In California, serious injury pedestrian accidents are sadly a common part of life, but that does not mean that those responsible should not be accountable for their actions. For the most part, pedestrian accidents involve unsuspecting individuals who are hit by a vehicle due in no part of their own negligence. If you have been involved in a serious pedestrian accident, you need a personal injury attorney who is on your side and dedicated to helping you recover reasonable compensation for your injuries, pain and inconvenience.
The right attorney for your case will assist you in getting money from the insurance company of the driver responsible for your injuries. As an innocent pedestrian, you are the victim, and you require legal representation from an experienced pedestrian accident attorney.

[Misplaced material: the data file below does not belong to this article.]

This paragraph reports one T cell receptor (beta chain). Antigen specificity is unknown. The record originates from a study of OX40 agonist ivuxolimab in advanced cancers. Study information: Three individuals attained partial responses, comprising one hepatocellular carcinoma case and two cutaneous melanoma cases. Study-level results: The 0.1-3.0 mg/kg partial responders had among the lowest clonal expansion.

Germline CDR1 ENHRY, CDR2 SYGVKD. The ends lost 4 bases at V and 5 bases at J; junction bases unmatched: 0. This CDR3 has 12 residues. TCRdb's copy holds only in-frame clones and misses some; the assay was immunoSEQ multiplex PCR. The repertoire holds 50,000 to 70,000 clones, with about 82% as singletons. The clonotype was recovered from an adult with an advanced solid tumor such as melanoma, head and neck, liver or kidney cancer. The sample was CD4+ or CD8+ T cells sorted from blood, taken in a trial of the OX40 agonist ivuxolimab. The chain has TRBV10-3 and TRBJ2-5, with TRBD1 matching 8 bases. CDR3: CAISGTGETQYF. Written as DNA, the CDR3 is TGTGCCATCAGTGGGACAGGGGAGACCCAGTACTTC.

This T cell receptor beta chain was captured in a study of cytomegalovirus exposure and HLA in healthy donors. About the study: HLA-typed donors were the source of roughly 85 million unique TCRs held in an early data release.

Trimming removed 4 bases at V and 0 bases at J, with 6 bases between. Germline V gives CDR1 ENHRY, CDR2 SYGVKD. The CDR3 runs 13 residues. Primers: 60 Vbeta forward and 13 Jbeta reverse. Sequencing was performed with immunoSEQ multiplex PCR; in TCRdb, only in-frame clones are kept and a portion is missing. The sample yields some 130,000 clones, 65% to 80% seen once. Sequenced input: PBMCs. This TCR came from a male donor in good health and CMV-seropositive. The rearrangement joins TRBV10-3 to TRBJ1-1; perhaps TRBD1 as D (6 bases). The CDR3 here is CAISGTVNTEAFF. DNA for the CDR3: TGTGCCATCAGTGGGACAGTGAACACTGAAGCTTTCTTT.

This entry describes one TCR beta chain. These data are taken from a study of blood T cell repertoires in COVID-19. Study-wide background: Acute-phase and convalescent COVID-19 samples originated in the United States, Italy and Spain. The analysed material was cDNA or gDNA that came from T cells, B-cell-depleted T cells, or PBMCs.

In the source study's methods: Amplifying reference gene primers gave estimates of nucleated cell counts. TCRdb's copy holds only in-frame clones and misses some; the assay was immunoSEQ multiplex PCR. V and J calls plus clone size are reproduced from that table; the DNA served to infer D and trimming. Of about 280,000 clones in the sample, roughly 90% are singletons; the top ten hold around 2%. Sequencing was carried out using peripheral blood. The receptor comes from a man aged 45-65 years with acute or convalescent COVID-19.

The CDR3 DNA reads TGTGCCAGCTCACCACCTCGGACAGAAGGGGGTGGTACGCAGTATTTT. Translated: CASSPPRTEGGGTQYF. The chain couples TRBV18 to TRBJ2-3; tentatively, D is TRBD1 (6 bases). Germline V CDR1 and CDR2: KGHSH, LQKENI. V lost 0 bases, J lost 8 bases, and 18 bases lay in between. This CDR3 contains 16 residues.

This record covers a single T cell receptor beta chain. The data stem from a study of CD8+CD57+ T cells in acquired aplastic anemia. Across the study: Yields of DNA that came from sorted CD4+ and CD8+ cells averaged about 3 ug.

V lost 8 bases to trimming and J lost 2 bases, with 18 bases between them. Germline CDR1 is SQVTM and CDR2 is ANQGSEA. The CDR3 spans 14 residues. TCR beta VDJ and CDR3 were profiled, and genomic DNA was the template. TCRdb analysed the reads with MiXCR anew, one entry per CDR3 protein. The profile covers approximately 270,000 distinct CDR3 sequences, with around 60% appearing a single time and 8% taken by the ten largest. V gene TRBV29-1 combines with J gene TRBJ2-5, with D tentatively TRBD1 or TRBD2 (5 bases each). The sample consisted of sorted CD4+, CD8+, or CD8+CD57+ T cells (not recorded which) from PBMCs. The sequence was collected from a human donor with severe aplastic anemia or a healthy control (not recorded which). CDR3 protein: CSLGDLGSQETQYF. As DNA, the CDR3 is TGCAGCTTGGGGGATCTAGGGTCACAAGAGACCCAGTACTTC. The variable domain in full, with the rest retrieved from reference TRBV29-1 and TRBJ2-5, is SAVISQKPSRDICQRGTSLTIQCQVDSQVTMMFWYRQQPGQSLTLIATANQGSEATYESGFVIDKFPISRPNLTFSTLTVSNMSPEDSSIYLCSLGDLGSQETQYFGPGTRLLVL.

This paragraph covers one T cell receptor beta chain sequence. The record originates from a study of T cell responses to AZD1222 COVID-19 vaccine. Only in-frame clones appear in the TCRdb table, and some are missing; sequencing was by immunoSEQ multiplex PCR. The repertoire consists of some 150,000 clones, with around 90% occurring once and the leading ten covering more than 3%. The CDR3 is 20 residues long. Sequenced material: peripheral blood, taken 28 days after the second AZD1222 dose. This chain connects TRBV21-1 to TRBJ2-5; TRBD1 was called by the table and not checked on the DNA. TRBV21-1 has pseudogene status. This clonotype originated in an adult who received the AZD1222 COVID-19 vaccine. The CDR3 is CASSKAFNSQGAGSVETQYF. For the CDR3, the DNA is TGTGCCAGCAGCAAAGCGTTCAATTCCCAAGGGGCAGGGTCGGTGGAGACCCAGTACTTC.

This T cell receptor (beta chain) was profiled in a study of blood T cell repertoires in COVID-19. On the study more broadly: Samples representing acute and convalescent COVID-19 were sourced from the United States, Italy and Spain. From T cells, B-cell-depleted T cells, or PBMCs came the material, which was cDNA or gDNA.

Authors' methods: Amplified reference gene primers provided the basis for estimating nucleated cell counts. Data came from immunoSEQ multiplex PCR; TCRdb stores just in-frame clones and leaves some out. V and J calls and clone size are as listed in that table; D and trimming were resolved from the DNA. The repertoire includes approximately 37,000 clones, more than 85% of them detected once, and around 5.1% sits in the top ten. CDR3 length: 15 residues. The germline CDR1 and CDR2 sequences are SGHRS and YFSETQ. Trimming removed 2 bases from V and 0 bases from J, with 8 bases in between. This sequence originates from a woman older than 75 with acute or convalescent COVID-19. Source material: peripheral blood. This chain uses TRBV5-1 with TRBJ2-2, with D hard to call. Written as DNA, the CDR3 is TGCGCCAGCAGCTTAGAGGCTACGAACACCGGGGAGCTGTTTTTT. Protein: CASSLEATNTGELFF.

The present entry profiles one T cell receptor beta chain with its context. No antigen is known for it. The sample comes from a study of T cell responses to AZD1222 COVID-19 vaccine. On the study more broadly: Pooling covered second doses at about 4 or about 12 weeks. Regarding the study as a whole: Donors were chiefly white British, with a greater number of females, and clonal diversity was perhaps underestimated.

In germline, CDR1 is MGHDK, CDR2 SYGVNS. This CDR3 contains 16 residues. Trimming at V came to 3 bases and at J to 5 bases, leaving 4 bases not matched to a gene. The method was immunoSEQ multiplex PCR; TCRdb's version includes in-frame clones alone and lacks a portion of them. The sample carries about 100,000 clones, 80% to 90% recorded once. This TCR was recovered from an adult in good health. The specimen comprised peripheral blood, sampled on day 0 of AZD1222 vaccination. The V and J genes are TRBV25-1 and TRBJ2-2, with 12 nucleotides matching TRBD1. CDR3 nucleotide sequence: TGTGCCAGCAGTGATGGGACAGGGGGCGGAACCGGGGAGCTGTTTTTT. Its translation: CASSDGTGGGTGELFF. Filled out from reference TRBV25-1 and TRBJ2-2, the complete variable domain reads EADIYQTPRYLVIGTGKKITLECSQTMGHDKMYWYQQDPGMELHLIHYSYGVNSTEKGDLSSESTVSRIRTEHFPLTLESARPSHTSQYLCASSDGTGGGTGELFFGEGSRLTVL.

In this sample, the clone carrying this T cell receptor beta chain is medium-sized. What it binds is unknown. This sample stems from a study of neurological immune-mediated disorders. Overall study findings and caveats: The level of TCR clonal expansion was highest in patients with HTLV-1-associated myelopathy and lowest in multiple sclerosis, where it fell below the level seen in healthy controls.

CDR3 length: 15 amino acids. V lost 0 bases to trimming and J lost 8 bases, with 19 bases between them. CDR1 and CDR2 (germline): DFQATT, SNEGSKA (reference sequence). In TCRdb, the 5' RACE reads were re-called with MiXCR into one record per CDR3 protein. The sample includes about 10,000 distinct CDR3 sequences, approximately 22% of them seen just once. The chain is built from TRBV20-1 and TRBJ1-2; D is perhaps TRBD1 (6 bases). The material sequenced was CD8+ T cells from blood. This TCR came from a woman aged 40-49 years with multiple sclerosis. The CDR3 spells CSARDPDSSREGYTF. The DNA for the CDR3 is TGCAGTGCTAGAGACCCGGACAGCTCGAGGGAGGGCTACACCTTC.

If you've fallen victim to one of these common causes of pedestrian accidents in California, you may be able to seek compensation in order to help ease your recovery process. That means victims of such drivers can seek insurance claims, personal injury payouts, and may even be able to take at-fault parties to court.
So, make sure to get the driver’s insurance information (and, if possible take a picture of their license plate.) Many pedestrians that are involved in these types of accidents suffer serious injuries and require immediate medical assistance to help them recover. First things first. Get the medical attention you need! Then, get a qualified personal injury lawyer on your side, so you are apprised of your rights and can get the compensation you deserve.